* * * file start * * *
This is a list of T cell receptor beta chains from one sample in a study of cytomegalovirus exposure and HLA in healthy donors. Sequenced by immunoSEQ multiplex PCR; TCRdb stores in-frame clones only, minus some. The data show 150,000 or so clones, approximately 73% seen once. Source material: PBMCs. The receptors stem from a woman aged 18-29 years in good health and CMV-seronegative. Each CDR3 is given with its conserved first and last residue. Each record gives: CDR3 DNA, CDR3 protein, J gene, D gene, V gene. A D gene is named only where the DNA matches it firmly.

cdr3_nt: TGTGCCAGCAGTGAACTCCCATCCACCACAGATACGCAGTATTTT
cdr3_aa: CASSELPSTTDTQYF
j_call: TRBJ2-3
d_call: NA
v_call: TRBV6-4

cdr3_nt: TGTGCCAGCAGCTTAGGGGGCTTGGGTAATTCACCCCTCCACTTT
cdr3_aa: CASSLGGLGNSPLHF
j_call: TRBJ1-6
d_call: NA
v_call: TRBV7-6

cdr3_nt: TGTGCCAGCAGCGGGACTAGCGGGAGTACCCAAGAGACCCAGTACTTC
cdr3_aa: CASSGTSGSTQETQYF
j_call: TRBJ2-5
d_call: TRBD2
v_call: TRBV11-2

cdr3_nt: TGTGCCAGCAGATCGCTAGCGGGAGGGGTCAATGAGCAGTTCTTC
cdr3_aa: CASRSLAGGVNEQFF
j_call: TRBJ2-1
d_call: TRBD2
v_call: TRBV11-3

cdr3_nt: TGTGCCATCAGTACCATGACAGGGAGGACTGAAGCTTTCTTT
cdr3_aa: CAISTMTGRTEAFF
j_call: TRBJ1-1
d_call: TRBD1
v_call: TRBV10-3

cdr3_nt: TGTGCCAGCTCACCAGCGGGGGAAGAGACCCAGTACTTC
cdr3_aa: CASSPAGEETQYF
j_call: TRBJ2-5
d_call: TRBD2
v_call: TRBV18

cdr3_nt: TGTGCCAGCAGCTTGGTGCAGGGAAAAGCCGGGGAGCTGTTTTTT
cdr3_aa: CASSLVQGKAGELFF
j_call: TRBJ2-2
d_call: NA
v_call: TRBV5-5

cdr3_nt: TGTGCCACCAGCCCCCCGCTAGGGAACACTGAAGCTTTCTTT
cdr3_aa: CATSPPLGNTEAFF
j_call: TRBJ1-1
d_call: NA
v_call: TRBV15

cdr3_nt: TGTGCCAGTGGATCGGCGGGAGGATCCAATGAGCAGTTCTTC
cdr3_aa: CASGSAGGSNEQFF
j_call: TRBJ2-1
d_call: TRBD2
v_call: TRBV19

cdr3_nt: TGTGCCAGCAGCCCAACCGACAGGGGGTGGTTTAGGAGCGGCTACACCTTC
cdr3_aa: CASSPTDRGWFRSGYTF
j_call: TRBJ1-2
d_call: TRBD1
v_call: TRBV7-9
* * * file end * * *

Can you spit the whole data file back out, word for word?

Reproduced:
This is a list of T cell receptor beta chains from one sample in a study of cytomegalovirus exposure and HLA in healthy donors. Sequenced by immunoSEQ multiplex PCR; TCRdb stores in-frame clones only, minus some. The data show 150,000 or so clones, approximately 73% seen once. Source material: PBMCs. The receptors stem from a woman aged 18-29 years in good health and CMV-seronegative. Each CDR3 is given with its conserved first and last residue. Each record gives: CDR3 DNA, CDR3 protein, J gene, D gene, V gene. A D gene is named only where the DNA matches it firmly.

cdr3_nt: TGTGCCAGCAGTGAACTCCCATCCACCACAGATACGCAGTATTTT
cdr3_aa: CASSELPSTTDTQYF
j_call: TRBJ2-3
d_call: NA
v_call: TRBV6-4

cdr3_nt: TGTGCCAGCAGCTTAGGGGGCTTGGGTAATTCACCCCTCCACTTT
cdr3_aa: CASSLGGLGNSPLHF
j_call: TRBJ1-6
d_call: NA
v_call: TRBV7-6

cdr3_nt: TGTGCCAGCAGCGGGACTAGCGGGAGTACCCAAGAGACCCAGTACTTC
cdr3_aa: CASSGTSGSTQETQYF
j_call: TRBJ2-5
d_call: TRBD2
v_call: TRBV11-2

cdr3_nt: TGTGCCAGCAGATCGCTAGCGGGAGGGGTCAATGAGCAGTTCTTC
cdr3_aa: CASRSLAGGVNEQFF
j_call: TRBJ2-1
d_call: TRBD2
v_call: TRBV11-3

cdr3_nt: TGTGCCATCAGTACCATGACAGGGAGGACTGAAGCTTTCTTT
cdr3_aa: CAISTMTGRTEAFF
j_call: TRBJ1-1
d_call: TRBD1
v_call: TRBV10-3

cdr3_nt: TGTGCCAGCTCACCAGCGGGGGAAGAGACCCAGTACTTC
cdr3_aa: CASSPAGEETQYF
j_call: TRBJ2-5
d_call: TRBD2
v_call: TRBV18

cdr3_nt: TGTGCCAGCAGCTTGGTGCAGGGAAAAGCCGGGGAGCTGTTTTTT
cdr3_aa: CASSLVQGKAGELFF
j_call: TRBJ2-2
d_call: NA
v_call: TRBV5-5

cdr3_nt: TGTGCCACCAGCCCCCCGCTAGGGAACACTGAAGCTTTCTTT
cdr3_aa: CATSPPLGNTEAFF
j_call: TRBJ1-1
d_call: NA
v_call: TRBV15

cdr3_nt: TGTGCCAGTGGATCGGCGGGAGGATCCAATGAGCAGTTCTTC
cdr3_aa: CASGSAGGSNEQFF
j_call: TRBJ2-1
d_call: TRBD2
v_call: TRBV19

cdr3_nt: TGTGCCAGCAGCCCAACCGACAGGGGGTGGTTTAGGAGCGGCTACACCTTC
cdr3_aa: CASSPTDRGWFRSGYTF
j_call: TRBJ1-2
d_call: TRBD1
v_call: TRBV7-9